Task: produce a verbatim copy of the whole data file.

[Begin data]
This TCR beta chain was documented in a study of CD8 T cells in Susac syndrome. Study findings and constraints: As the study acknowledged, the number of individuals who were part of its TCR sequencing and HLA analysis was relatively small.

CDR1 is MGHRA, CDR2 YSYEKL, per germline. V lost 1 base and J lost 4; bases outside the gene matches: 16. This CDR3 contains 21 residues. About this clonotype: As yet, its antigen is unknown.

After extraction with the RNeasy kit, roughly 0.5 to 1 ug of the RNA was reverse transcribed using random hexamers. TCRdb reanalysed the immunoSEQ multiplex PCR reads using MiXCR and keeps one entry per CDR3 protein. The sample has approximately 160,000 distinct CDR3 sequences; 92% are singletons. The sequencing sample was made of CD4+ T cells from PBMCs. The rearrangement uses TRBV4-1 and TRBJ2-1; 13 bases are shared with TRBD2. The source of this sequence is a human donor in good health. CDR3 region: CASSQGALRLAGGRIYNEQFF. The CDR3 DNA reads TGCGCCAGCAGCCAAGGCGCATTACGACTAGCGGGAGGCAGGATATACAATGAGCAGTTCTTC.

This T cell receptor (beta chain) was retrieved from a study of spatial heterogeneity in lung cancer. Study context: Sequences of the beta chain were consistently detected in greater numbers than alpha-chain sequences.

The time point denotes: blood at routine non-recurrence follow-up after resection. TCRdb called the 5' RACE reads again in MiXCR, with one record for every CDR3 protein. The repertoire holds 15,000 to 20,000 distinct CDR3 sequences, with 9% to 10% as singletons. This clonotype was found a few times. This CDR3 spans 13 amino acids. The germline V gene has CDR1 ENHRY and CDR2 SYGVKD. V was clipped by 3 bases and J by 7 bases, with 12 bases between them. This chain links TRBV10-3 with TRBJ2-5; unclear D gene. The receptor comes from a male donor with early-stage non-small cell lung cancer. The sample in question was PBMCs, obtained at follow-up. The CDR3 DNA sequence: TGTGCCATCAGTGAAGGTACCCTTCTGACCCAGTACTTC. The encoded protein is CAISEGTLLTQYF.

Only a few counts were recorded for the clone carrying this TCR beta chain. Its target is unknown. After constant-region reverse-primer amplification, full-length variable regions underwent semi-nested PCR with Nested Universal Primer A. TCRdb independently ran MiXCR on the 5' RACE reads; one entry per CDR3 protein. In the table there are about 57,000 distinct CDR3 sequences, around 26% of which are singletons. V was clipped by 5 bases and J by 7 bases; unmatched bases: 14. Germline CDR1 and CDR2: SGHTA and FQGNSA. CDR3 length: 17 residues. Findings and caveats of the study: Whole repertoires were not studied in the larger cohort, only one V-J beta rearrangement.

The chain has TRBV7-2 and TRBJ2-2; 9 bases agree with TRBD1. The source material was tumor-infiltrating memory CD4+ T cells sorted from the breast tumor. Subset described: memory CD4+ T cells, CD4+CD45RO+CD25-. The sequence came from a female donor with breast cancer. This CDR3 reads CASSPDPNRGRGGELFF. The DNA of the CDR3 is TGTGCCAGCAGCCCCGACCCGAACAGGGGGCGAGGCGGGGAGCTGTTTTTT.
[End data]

This TCR beta chain was documented in a study of CD8 T cells in Susac syndrome. Study findings and constraints: As the study acknowledged, the number of individuals who were part of its TCR sequencing and HLA analysis was relatively small.

CDR1 is MGHRA, CDR2 YSYEKL, per germline. V lost 1 base and J lost 4; bases outside the gene matches: 16. This CDR3 contains 21 residues. About this clonotype: As yet, its antigen is unknown.

After extraction with the RNeasy kit, roughly 0.5 to 1 ug of the RNA was reverse transcribed using random hexamers. TCRdb reanalysed the immunoSEQ multiplex PCR reads using MiXCR and keeps one entry per CDR3 protein. The sample has approximately 160,000 distinct CDR3 sequences; 92% are singletons. The sequencing sample was made of CD4+ T cells from PBMCs. The rearrangement uses TRBV4-1 and TRBJ2-1; 13 bases are shared with TRBD2. The source of this sequence is a human donor in good health. CDR3 region: CASSQGALRLAGGRIYNEQFF. The CDR3 DNA reads TGCGCCAGCAGCCAAGGCGCATTACGACTAGCGGGAGGCAGGATATACAATGAGCAGTTCTTC.

This T cell receptor (beta chain) was retrieved from a study of spatial heterogeneity in lung cancer. Study context: Sequences of the beta chain were consistently detected in greater numbers than alpha-chain sequences.

The time point denotes: blood at routine non-recurrence follow-up after resection. TCRdb called the 5' RACE reads again in MiXCR, with one record for every CDR3 protein. The repertoire holds 15,000 to 20,000 distinct CDR3 sequences, with 9% to 10% as singletons. This clonotype was found a few times. This CDR3 spans 13 amino acids. The germline V gene has CDR1 ENHRY and CDR2 SYGVKD. V was clipped by 3 bases and J by 7 bases, with 12 bases between them. This chain links TRBV10-3 with TRBJ2-5; unclear D gene. The receptor comes from a male donor with early-stage non-small cell lung cancer. The sample in question was PBMCs, obtained at follow-up. The CDR3 DNA sequence: TGTGCCATCAGTGAAGGTACCCTTCTGACCCAGTACTTC. The encoded protein is CAISEGTLLTQYF.

Only a few counts were recorded for the clone carrying this TCR beta chain. Its target is unknown. After constant-region reverse-primer amplification, full-length variable regions underwent semi-nested PCR with Nested Universal Primer A. TCRdb independently ran MiXCR on the 5' RACE reads; one entry per CDR3 protein. In the table there are about 57,000 distinct CDR3 sequences, around 26% of which are singletons. V was clipped by 5 bases and J by 7 bases; unmatched bases: 14. Germline CDR1 and CDR2: SGHTA and FQGNSA. CDR3 length: 17 residues. Findings and caveats of the study: Whole repertoires were not studied in the larger cohort, only one V-J beta rearrangement.

The chain has TRBV7-2 and TRBJ2-2; 9 bases agree with TRBD1. The source material was tumor-infiltrating memory CD4+ T cells sorted from the breast tumor. Subset described: memory CD4+ T cells, CD4+CD45RO+CD25-. The sequence came from a female donor with breast cancer. This CDR3 reads CASSPDPNRGRGGELFF. The DNA of the CDR3 is TGTGCCAGCAGCCCCGACCCGAACAGGGGGCGAGGCGGGGAGCTGTTTTTT.